Will eliminating Chevron deference result in increased partisan judicial review of agency interpretations of law?
Here’s a quick update on two pending Supreme Court items, both of huge interest to a vast range of commercial actors and actually the country.
Non-event: still no decision in Comptroller v. Wynne, a “dormant” Commerce Clause case over the double taxation of income earned in interstate commerce. Next to Zivotofsky v. Kerry, the Jerusalem passport case, Wynne is the only case still open from the Court’s November arguments. As I wailed here and here, the Court’s highly unusual cert grant in Wynne—to a state court, in a case involving no lower court splits and on a ruling that affirmed the “no double taxation” rule followed by virtually all states—suggests an eagerness on the part of some justices to make a perfect mess of this area of constitutional (common) law. The long wait confirms that apprehension. Catholics celebrate May as the month of their Holy Mother, plus there’s Pentecost. Regardless of religious affiliation we’ll all need all the divine assistance we can get on this one.
Big, huge event: the Court granted cert in FERC v. Energy Power Supply Association (consolidated with a second case), on the following questions:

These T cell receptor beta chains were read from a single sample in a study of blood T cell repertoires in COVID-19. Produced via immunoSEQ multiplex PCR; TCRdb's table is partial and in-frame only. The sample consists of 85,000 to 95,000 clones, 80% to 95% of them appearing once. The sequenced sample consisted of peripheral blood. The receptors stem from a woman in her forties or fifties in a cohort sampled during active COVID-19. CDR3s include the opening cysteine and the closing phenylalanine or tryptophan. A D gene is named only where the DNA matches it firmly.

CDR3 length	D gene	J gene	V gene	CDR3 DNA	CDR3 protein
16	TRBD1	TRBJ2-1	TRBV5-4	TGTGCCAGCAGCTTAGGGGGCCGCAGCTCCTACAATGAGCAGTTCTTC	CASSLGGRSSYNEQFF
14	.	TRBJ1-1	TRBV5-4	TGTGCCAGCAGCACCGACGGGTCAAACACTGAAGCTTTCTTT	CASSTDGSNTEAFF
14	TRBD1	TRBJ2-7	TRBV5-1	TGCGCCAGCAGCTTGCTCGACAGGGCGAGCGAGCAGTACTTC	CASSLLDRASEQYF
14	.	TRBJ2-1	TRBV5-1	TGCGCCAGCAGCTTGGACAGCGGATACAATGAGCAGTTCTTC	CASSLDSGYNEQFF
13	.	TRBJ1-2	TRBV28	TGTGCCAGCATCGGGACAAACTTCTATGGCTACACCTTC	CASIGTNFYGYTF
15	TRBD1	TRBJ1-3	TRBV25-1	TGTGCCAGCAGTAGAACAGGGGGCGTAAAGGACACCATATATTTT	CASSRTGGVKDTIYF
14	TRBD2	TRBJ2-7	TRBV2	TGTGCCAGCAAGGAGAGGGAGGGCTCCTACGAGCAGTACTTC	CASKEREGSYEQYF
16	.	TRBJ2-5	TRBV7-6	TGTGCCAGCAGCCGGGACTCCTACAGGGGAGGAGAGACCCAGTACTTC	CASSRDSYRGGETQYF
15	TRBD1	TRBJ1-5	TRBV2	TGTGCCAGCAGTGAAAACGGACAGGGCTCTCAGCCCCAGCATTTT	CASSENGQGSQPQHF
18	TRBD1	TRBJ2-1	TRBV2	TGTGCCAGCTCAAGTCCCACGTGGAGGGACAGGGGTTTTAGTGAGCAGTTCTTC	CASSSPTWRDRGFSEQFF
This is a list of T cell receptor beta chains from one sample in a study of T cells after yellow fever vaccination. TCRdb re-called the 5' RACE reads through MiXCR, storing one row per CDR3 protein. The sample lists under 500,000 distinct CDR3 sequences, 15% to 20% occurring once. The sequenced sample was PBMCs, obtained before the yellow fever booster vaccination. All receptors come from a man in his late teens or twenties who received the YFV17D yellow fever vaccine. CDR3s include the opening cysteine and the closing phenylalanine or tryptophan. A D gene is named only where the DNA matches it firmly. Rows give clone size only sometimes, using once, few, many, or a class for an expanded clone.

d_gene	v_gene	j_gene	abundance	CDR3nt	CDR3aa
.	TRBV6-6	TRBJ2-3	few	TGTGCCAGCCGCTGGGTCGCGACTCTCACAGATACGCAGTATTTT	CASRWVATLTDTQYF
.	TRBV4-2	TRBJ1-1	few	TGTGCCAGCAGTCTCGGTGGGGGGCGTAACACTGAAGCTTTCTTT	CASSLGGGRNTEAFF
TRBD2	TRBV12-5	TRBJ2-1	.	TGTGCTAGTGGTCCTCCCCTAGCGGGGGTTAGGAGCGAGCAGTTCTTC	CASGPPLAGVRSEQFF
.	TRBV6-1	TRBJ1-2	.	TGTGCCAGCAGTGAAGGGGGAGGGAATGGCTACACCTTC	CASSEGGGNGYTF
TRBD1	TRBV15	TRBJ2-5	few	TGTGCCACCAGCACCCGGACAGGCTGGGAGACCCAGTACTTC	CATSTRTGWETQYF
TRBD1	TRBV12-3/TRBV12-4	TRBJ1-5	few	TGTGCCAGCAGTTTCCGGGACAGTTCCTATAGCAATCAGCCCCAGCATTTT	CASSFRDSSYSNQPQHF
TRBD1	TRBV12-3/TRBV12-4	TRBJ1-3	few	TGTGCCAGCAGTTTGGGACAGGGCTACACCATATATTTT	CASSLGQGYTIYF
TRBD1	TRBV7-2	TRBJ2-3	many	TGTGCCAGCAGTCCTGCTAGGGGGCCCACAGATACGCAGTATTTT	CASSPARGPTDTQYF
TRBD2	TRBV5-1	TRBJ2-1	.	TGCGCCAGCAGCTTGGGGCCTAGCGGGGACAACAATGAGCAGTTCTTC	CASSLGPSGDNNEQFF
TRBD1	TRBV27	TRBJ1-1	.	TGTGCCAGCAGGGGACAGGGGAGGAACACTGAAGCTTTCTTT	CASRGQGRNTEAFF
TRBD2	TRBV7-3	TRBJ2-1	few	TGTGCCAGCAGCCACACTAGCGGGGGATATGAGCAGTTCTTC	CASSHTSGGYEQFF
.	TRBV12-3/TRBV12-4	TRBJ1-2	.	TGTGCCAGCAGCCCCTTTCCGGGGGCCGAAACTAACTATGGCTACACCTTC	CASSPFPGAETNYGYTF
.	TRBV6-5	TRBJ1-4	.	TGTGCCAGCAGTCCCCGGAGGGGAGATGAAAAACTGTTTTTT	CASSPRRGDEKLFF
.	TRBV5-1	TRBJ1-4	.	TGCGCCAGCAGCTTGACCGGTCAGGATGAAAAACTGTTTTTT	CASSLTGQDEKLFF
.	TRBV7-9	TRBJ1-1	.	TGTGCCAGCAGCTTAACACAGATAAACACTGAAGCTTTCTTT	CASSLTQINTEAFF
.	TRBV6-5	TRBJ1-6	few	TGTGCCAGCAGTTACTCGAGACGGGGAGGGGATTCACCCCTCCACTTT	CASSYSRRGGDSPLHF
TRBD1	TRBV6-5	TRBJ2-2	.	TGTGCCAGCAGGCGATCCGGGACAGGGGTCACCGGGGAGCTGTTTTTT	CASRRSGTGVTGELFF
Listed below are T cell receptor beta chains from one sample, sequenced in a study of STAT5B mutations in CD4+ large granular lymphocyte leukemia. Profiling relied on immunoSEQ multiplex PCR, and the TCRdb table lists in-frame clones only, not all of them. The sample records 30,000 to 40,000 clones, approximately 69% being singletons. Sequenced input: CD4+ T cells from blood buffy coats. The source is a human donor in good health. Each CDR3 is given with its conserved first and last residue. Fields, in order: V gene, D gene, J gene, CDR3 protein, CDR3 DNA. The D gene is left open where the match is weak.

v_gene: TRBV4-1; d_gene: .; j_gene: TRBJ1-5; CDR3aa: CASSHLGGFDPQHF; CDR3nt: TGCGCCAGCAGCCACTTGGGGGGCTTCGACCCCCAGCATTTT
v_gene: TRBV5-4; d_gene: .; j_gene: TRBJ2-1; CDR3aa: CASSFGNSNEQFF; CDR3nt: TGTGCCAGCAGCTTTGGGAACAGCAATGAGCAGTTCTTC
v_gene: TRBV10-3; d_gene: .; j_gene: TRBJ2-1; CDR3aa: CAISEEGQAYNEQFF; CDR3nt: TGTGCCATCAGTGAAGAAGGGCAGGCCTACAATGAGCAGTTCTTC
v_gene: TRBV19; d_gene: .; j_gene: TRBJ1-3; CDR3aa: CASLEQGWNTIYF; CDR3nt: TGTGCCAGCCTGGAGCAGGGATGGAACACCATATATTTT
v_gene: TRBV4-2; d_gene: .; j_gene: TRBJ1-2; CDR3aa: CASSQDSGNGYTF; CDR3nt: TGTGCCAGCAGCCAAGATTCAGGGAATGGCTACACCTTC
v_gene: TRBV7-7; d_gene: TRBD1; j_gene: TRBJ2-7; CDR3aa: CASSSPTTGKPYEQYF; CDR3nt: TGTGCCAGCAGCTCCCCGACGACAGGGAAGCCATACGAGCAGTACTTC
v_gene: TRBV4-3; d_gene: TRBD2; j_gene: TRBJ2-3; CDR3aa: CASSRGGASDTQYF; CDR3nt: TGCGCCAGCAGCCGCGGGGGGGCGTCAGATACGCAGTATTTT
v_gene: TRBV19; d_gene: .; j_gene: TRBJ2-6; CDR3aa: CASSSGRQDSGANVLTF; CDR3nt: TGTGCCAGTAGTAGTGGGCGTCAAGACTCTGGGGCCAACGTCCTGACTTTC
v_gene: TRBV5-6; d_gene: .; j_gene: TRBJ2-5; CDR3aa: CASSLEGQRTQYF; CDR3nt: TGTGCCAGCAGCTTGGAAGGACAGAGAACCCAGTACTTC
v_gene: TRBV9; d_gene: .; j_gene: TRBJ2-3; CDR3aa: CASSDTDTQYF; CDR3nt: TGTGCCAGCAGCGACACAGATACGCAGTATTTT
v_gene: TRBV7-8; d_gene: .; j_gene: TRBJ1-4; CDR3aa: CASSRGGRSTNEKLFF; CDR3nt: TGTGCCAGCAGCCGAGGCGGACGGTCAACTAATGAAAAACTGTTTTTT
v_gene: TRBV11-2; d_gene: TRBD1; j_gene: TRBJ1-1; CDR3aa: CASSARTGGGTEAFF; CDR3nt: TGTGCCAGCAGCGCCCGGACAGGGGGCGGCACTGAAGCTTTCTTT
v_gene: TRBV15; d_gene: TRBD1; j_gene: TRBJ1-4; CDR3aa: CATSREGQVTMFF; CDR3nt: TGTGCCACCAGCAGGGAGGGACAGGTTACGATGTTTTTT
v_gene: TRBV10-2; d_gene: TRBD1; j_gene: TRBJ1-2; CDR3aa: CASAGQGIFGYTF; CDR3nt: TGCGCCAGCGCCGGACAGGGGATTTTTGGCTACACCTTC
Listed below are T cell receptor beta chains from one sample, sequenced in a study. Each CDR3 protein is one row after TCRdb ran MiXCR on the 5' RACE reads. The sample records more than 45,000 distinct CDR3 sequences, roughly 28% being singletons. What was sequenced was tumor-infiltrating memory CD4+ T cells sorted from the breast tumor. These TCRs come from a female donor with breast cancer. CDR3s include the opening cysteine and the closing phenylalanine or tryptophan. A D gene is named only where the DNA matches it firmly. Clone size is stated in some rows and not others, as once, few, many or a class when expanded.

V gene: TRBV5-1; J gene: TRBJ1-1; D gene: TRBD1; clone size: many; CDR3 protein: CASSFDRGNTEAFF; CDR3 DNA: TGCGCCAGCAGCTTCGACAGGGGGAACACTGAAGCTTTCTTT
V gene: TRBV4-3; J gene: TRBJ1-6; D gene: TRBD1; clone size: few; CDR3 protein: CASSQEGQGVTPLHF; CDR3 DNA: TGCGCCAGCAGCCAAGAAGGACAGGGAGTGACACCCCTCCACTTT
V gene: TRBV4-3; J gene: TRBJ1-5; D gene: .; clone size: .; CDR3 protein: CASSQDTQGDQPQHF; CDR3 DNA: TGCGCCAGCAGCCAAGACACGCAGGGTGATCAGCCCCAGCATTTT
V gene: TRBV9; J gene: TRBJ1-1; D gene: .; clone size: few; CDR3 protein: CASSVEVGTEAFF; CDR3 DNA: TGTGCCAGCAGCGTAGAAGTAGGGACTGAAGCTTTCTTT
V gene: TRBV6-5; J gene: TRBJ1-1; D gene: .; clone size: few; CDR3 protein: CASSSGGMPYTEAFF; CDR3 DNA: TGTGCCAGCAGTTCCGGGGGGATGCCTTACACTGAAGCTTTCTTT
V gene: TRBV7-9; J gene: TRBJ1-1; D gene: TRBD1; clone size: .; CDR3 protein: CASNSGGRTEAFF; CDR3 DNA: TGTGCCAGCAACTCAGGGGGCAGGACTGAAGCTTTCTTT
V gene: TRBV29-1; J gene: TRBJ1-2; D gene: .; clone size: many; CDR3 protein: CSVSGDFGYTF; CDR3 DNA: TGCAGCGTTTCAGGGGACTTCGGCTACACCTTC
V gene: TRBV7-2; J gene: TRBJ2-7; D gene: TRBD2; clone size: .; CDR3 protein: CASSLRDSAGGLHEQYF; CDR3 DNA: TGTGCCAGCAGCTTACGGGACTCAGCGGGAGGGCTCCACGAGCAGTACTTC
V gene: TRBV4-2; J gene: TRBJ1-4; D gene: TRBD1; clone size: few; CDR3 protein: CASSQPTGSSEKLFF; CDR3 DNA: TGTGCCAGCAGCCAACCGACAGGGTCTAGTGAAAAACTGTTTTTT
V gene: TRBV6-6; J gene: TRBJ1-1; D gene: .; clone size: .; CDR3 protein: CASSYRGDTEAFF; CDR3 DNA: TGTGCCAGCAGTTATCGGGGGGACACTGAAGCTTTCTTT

- Whether the Federal Energy Regulatory Commission reasonably concluded that it has authority under the Federal Power Act […] to regulate the rules used by operators of wholesale electricity markets to pay for reductions in electricity consumption and to recoup those payments through adjustments to wholesale rates.
- Whether the Court of Appeals erred in holding that the rule issued by [FERC] is arbitrary and capricious.
A MEGO (My Eyes Glaze Over) case, or a mega-case? Both: it’s fiendishly complex, both AdLaw-wise (statutory interpretation, a federal common law rule, Chevron I and II, the extent to which federalism precepts should govern complicated statutory schemes, arbitrary and capricious) and in substance. The rules at issue govern FERC’s so-called “demand-response” regs—very roughly, a regulatory scheme to incentivize the non-consumption of energy (“negawatts,” as FERC calls it) and to price the transactions among producers and consumers. EPSA says that the scheme has FERC messing with retail transactions, which the operative statutes reserve to the states. FERC says, not so.
I’ll have extensive comment on future occasions (briefing, argument, decision). Beyond the nasty legal issues and the fact that there’s a million ways to mess this up, a biggish question lurks underneath.
A serious Progressive politics requires full government control over two resources whose private deployment might cause freedom to break out: capital and energy. A forward-looking government that can’t actually nationalize those resources has to first reduce their supply and then allocate what remains. For capital, there’s the Fed and Dodd-Frank. For energy, there’s the EPA and 111(d) and FERC and Order 745, issued under statutes and programs you’ve never heard of. Eventually, that project will produce open conflict in the desert. For now there’s FERC and the fight in the weeds.